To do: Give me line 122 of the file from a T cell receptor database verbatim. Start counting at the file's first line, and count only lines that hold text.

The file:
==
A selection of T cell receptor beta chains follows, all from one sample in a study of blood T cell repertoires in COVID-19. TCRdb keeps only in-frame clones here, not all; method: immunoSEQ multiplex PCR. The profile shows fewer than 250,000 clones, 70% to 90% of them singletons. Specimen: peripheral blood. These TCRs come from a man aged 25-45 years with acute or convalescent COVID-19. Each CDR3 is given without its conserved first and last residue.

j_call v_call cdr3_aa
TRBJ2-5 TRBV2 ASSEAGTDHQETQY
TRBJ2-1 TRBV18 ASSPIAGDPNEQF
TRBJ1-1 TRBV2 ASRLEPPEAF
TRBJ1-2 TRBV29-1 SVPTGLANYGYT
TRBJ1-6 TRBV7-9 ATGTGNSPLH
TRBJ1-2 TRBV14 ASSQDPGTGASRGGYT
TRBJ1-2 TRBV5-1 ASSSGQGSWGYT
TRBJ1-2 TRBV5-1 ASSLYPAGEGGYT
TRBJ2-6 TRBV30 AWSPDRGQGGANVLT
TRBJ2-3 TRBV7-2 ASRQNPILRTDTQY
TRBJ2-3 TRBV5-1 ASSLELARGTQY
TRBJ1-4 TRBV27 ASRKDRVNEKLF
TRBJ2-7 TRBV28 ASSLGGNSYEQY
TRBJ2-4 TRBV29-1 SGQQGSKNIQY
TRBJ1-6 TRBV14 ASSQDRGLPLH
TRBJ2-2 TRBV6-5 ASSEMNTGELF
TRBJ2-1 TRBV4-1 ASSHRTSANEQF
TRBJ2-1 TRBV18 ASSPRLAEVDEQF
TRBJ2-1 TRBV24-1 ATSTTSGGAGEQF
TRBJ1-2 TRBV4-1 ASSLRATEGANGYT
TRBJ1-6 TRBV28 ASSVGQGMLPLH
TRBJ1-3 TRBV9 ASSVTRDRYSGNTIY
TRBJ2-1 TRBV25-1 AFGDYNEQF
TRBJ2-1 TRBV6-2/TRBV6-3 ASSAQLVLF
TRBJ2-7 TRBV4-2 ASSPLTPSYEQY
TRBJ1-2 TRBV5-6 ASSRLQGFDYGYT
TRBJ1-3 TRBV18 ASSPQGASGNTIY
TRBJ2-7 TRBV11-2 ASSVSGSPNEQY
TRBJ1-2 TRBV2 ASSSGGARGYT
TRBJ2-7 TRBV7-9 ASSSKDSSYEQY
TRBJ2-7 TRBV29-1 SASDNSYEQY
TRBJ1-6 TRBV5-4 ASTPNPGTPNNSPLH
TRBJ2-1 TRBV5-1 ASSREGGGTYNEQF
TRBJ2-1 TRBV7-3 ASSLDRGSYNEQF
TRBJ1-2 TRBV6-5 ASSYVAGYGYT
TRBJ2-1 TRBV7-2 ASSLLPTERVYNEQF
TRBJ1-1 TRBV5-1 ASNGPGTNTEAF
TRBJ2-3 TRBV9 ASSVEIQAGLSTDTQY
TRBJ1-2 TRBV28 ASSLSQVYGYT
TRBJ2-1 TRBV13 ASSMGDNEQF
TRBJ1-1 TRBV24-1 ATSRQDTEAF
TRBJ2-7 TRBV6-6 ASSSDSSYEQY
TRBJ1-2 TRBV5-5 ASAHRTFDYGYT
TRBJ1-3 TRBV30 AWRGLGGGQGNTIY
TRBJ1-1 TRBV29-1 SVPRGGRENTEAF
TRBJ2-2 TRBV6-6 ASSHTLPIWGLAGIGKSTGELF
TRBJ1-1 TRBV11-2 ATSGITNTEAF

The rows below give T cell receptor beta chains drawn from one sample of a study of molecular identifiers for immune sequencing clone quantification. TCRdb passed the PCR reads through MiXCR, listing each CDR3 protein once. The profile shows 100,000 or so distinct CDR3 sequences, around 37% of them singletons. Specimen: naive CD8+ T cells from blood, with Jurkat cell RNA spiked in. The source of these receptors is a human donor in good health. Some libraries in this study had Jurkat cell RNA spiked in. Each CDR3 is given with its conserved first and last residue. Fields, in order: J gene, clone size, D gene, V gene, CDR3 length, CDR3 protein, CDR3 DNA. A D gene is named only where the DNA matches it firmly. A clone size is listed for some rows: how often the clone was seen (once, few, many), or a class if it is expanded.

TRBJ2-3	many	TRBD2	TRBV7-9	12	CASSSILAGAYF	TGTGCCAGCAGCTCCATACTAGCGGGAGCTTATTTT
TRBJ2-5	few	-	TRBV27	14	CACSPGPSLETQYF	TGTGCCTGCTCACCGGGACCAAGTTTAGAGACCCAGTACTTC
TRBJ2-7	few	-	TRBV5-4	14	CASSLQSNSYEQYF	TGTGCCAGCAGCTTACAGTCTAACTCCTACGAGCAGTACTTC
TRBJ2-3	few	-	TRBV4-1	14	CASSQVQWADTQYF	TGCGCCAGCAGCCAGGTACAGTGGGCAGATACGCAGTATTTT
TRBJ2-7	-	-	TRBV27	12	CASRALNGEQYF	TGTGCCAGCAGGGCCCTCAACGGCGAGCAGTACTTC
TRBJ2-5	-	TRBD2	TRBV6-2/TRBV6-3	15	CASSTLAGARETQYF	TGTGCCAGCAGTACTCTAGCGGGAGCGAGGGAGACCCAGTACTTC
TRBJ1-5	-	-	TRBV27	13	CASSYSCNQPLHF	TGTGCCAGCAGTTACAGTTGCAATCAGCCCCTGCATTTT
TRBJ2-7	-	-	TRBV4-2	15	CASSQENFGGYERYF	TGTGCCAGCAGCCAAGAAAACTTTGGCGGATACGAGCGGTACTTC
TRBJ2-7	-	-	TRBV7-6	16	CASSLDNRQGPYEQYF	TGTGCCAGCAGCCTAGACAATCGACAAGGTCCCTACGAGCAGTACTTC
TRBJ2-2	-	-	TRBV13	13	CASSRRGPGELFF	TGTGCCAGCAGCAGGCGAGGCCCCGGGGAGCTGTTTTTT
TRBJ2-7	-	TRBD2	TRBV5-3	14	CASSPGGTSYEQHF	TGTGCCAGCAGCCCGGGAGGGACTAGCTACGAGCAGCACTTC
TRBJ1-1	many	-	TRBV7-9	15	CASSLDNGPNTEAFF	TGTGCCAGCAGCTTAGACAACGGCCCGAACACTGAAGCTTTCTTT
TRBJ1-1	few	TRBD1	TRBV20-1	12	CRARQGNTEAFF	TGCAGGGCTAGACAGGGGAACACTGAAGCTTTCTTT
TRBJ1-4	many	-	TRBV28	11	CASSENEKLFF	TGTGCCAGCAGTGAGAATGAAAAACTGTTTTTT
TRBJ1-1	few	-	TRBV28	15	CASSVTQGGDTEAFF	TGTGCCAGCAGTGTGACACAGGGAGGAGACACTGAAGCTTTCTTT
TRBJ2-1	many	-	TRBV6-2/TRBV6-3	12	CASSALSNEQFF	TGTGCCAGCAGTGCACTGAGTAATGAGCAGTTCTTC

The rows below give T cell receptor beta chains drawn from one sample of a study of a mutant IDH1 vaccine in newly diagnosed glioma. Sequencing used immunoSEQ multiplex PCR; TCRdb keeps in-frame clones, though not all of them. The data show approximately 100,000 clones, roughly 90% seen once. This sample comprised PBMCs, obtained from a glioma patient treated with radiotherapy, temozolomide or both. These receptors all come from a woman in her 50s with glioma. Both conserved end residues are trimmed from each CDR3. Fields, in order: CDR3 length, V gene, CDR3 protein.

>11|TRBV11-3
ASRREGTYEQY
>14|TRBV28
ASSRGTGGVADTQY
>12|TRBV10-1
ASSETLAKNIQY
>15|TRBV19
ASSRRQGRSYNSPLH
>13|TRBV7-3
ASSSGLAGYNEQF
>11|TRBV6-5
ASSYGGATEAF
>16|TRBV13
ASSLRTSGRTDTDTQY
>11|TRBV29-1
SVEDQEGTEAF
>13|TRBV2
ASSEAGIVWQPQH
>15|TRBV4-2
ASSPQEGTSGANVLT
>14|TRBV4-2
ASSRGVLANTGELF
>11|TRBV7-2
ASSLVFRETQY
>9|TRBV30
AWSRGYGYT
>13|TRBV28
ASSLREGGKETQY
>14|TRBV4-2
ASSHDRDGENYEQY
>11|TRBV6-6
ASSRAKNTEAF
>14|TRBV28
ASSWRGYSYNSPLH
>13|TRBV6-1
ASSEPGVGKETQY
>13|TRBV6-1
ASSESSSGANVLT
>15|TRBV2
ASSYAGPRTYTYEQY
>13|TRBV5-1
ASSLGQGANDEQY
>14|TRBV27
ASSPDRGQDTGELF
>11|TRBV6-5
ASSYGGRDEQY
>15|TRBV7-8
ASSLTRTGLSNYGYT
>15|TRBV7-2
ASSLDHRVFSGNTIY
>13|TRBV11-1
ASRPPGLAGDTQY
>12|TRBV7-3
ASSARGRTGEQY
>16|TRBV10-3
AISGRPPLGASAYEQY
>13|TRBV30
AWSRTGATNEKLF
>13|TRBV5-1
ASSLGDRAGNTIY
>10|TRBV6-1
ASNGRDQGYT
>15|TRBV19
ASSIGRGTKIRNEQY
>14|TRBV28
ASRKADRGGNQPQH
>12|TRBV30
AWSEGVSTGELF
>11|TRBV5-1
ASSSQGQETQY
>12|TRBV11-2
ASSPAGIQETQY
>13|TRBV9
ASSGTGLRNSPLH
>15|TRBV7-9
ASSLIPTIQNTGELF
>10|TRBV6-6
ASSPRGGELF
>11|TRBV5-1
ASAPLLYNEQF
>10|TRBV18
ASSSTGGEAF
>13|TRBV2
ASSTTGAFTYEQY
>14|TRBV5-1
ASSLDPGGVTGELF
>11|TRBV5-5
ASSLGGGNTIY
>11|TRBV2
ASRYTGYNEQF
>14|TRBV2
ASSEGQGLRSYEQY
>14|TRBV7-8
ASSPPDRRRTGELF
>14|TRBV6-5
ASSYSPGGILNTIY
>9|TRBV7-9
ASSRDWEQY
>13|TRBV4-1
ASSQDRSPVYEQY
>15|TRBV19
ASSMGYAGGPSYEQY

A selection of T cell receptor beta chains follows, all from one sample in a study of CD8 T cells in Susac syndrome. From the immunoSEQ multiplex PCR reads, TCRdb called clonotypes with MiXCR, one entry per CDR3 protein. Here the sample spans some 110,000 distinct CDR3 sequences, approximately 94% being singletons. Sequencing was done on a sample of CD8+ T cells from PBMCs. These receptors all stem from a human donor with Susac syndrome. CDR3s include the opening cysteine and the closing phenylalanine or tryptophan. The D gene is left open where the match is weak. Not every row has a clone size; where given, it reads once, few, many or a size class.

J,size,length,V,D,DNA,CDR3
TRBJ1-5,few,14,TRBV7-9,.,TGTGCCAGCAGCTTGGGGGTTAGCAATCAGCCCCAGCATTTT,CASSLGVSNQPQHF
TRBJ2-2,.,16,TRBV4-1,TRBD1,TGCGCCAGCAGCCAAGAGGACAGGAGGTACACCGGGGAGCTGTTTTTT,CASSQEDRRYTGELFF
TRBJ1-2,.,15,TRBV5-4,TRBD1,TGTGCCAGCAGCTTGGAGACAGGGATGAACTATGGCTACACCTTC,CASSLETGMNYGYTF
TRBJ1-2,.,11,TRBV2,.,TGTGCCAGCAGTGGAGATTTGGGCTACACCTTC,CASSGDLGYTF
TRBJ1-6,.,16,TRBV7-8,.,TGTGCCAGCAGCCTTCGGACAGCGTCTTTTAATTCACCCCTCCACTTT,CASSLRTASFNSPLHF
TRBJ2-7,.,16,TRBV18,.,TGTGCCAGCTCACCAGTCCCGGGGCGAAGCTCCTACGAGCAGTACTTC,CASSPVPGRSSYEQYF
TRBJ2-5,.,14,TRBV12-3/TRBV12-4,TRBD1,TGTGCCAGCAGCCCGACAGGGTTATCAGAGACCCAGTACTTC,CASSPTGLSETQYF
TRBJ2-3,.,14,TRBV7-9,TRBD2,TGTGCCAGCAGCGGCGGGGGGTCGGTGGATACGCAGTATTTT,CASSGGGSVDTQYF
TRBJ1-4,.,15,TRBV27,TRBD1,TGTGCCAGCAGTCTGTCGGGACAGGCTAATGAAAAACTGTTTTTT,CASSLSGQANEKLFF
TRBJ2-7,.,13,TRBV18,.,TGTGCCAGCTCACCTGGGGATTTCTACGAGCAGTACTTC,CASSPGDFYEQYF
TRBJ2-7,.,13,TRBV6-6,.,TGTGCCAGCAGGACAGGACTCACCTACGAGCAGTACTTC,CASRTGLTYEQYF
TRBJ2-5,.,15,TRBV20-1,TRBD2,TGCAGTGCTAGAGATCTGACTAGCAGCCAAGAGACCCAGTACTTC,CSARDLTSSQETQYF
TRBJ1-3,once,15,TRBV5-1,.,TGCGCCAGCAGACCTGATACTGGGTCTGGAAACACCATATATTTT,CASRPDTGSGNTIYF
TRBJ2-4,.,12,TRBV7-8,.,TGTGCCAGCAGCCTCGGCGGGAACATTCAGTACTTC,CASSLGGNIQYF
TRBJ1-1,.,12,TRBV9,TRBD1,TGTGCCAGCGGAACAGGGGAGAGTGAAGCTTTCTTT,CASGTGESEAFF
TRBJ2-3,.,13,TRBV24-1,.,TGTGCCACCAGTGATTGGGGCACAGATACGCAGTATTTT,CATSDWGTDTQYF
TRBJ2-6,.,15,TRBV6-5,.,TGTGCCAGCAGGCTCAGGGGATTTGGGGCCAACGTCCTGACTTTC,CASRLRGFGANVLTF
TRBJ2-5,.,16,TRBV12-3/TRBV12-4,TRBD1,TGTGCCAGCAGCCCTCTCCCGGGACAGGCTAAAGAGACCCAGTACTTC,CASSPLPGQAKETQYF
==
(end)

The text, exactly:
>16|TRBV10-3